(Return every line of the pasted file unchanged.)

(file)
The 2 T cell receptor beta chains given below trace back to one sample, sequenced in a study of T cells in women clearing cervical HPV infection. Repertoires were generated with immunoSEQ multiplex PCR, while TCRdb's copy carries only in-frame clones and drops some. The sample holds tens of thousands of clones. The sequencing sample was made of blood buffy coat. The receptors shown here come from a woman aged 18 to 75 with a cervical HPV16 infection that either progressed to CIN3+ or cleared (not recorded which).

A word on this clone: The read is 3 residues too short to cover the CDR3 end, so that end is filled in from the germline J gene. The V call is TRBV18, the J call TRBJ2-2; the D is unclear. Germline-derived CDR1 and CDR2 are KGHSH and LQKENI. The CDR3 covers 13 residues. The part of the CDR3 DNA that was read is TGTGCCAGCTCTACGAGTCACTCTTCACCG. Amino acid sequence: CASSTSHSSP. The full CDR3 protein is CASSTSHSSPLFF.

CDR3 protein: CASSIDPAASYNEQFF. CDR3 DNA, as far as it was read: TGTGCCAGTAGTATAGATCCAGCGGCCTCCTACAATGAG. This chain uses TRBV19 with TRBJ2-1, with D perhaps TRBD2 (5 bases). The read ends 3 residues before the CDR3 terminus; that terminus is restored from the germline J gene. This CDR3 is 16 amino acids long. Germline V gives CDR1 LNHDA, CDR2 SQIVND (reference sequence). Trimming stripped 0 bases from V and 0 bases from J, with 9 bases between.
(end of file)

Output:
The 2 T cell receptor beta chains given below trace back to one sample, sequenced in a study of T cells in women clearing cervical HPV infection. Repertoires were generated with immunoSEQ multiplex PCR, while TCRdb's copy carries only in-frame clones and drops some. The sample holds tens of thousands of clones. The sequencing sample was made of blood buffy coat. The receptors shown here come from a woman aged 18 to 75 with a cervical HPV16 infection that either progressed to CIN3+ or cleared (not recorded which).

A word on this clone: The read is 3 residues too short to cover the CDR3 end, so that end is filled in from the germline J gene. The V call is TRBV18, the J call TRBJ2-2; the D is unclear. Germline-derived CDR1 and CDR2 are KGHSH and LQKENI. The CDR3 covers 13 residues. The part of the CDR3 DNA that was read is TGTGCCAGCTCTACGAGTCACTCTTCACCG. Amino acid sequence: CASSTSHSSP. The full CDR3 protein is CASSTSHSSPLFF.

CDR3 protein: CASSIDPAASYNEQFF. CDR3 DNA, as far as it was read: TGTGCCAGTAGTATAGATCCAGCGGCCTCCTACAATGAG. This chain uses TRBV19 with TRBJ2-1, with D perhaps TRBD2 (5 bases). The read ends 3 residues before the CDR3 terminus; that terminus is restored from the germline J gene. This CDR3 is 16 amino acids long. Germline V gives CDR1 LNHDA, CDR2 SQIVND (reference sequence). Trimming stripped 0 bases from V and 0 bases from J, with 9 bases between.